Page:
Sheet Metal Working Simply Explained
V. — -Method of finding the miter lines and laying out the pattern for ninety-degree elbows of any number of pieces
By Arthur F. Payne
Director of Vocational Education
��SINCE the publication of the article in the September issue describing the method of laying out elbow patterns, many inquiries have been received asking for the method of finding the miter lines and laying out the patterns for elbows having any number of pieces. The author and publishers are very glad to receive this indication of interest in the series and are especially glad that it is in the scientific side of the work. They will welcome further suggestions.
Almost every pattern drafter has his own pet way of laying out the many pieced elbows, and various ingenious charts, dials, disks, tables, etc., have been worked out and placed on sale. However different these may appear, one from the other, they are all based on the same fundamental methods and principles.
In all elbows of more than two pieces, the two end sections should be one-half the size of the other sections. Note the end sections of the drawings showing the elbows in A. It is only necessary to de- velop the pattern of the bottom end section. This can be used for a pattern for all of the other sections, as will be shown later in the description. It is necessary to lay out the drawing for the complete elbow with all the miter lines to get the correct miter line of the end section. This extra work can be avoided if you will make one of the miter lines charts as shown and described later in the article.
It is always understood when speaking of elbows that we are referring to elbows of 90 deg. In the drawing A we have two elbows, one made of three pieces and the other of five, but both are 90 deg.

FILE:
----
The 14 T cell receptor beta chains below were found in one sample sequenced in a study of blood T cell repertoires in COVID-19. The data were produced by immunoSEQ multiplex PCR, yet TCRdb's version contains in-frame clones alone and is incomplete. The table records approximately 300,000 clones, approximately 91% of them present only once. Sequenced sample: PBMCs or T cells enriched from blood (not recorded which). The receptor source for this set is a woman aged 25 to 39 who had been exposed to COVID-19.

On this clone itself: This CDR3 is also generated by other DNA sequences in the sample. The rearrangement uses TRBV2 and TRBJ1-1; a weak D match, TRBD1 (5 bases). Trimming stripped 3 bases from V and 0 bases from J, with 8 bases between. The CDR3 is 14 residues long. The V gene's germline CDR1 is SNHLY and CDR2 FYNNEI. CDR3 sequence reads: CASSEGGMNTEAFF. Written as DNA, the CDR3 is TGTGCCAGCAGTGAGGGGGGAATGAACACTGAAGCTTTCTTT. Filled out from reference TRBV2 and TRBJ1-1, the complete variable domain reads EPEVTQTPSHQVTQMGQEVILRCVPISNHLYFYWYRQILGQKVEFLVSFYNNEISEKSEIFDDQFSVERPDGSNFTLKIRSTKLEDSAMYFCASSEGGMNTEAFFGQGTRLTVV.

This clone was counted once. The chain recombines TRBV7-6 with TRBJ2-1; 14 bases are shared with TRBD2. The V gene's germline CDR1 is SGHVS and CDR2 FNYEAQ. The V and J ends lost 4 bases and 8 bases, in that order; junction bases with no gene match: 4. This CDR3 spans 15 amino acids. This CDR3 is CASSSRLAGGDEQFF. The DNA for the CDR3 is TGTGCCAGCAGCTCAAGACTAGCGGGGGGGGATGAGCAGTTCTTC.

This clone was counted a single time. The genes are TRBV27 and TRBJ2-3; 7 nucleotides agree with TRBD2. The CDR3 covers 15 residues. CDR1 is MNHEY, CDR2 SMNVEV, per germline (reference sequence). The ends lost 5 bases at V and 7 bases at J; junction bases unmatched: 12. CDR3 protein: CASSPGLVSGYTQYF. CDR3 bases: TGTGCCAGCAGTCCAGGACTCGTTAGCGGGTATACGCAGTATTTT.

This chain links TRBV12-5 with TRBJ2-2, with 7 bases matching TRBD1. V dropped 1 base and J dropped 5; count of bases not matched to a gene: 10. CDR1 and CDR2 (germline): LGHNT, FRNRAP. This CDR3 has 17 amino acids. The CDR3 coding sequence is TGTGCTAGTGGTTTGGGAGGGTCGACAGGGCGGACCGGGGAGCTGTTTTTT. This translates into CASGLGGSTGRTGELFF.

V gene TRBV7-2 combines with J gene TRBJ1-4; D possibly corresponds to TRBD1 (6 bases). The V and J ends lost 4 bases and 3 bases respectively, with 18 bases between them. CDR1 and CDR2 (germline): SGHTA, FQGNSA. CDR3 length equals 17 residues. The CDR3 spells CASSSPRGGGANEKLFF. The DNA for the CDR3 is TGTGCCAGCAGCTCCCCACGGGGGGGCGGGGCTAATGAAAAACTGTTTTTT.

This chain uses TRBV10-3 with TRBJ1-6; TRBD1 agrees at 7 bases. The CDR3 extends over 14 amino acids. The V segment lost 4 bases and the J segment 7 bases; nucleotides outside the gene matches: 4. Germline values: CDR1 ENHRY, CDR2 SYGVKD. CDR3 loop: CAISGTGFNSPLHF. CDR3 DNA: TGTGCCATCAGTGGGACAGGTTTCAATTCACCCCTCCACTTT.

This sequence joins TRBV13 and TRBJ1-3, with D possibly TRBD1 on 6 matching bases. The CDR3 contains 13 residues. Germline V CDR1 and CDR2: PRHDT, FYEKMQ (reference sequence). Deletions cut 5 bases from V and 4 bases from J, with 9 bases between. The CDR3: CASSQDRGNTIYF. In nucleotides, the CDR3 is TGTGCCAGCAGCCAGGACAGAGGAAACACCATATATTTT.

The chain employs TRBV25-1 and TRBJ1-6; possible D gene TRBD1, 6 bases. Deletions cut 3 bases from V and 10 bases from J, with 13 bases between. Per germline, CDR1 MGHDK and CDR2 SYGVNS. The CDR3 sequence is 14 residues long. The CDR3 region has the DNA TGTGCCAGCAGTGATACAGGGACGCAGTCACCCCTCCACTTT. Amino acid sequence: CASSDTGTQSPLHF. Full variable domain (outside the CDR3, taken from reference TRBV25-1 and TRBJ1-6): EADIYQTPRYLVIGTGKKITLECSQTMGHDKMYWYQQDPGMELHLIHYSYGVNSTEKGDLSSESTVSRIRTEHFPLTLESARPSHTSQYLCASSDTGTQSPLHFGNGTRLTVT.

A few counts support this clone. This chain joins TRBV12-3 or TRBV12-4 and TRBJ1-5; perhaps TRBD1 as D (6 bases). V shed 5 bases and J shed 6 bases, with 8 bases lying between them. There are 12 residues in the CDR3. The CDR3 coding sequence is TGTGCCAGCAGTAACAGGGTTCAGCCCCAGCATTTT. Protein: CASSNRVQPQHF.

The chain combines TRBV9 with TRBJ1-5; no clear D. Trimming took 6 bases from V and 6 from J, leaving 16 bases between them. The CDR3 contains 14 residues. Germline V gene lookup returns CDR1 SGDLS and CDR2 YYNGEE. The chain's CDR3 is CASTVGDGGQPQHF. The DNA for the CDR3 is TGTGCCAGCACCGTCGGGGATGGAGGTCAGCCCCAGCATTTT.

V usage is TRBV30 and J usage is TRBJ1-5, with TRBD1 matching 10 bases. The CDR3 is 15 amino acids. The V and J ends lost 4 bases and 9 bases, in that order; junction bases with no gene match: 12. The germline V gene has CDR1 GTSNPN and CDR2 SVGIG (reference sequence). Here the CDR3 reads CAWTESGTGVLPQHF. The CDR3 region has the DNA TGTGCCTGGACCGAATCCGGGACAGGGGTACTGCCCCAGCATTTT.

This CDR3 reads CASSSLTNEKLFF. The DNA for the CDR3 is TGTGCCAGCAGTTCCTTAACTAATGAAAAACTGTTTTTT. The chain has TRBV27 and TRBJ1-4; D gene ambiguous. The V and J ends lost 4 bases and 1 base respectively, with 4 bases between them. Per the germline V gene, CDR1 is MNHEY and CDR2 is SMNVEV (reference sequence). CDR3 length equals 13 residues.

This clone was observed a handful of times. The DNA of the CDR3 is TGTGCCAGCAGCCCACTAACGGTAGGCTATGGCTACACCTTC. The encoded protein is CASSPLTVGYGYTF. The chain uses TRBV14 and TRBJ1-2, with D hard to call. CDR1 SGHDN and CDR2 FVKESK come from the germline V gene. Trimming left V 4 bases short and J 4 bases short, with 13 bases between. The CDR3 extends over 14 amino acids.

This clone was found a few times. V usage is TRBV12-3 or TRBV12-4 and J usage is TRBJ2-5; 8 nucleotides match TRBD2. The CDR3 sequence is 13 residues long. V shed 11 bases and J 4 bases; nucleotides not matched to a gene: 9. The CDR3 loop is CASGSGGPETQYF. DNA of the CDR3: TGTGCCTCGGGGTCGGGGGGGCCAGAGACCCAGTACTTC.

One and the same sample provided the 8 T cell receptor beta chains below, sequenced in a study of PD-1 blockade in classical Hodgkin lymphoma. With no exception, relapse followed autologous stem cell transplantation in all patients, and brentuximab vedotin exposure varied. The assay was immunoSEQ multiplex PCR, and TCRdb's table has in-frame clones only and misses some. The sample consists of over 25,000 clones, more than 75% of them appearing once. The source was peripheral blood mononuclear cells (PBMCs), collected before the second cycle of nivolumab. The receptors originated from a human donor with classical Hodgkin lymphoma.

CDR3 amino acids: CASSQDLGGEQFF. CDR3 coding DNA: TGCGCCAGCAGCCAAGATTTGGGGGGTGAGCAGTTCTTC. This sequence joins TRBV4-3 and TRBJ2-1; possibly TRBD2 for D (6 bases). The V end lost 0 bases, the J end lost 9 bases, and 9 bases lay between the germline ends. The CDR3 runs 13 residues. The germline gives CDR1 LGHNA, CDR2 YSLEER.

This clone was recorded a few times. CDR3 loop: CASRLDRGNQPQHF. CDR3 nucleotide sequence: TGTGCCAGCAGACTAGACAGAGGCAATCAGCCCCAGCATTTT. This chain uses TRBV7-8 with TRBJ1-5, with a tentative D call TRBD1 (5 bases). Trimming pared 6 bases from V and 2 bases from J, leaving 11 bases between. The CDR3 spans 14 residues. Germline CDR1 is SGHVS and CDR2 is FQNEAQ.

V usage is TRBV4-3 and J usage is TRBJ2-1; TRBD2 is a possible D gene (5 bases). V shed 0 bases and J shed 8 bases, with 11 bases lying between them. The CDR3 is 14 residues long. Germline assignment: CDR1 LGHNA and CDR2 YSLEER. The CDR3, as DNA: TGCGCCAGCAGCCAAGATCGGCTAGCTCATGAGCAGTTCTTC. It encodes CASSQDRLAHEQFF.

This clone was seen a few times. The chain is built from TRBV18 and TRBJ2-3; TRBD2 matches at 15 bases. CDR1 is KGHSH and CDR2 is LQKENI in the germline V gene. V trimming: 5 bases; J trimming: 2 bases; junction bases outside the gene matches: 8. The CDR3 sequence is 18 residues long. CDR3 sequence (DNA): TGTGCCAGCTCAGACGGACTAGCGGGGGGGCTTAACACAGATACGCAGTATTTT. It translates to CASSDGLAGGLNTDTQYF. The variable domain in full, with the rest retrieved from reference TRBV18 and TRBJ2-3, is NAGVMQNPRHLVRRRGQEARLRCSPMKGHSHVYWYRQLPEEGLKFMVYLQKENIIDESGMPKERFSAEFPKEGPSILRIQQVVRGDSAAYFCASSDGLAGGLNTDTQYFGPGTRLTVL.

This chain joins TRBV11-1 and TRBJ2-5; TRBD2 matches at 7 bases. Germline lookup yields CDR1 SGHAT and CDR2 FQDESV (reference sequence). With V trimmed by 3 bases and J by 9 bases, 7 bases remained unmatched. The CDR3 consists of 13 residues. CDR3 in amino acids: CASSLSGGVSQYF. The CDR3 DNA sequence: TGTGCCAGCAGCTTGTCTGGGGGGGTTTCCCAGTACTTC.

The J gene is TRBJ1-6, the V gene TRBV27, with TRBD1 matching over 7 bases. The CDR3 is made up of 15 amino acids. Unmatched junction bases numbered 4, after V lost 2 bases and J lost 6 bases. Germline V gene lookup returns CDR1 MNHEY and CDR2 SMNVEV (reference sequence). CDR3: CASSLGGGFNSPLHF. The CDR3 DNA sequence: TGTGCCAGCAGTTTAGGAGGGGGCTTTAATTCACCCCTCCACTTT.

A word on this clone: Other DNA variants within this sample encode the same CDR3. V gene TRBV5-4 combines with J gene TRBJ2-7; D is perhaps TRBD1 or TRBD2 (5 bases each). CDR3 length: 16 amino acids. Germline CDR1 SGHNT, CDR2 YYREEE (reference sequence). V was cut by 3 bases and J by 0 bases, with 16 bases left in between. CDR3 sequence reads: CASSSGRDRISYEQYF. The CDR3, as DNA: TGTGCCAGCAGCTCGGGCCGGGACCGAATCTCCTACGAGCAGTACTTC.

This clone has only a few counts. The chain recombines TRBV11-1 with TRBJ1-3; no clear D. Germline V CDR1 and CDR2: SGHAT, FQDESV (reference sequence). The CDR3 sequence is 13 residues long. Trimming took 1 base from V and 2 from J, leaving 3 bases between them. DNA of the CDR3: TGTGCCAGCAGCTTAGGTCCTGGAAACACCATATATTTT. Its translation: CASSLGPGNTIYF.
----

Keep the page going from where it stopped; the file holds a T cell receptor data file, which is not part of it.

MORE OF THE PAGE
For an explanation of this entire problem we will take a four-piece elbow. Draw two arcs, as shown by the dotted lines C-D and E- F in drawing B. We already know that the two end sections are to be one- half size of the center sections. As there are four pieces in the elbow the two center sections will be twice the size of the two ends, as shown. If we take the size of one end section as a unit we find that
��it is repeated six times in the entire elbow. Then we must divide the arcs C-D and E- F into six equal parts. Another way of stating this is: There are four sections in this elbow; there are two end sections and two center sections. Count one for each of the end sections (1 + 1 = 2). Add two for each of the center sections (2 + 2 = 4), making a total of six units. This rule
����C % &rf~£l7 I 2 3 4 5 6 7 B 9 10 II It 15 H 15
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4-14- 9 Elbows of more than two
10 pieces and the way to lay
out a pattern for cutting
out the different sections
applies to all 90 deg. elbows of any size and any number of pieces.
The method of developing the pattern for the elbow in B is shown and has already been described in the June and September articles. It will save considerable time when laying out these elbow patterns in practical work if you will make from a piece of heavy tin one of the miter charts as shown in the drawing. This* chart will give you the miter line of the bottom end section of the elbow and all you need to do is to develop the pattern for the pipe of the diameter wanted.
To make this chart, cut out of heavy tin a triangle that is 12 in. on two sides, as shown in the drawing, then with a protractor lay off the angles as indicated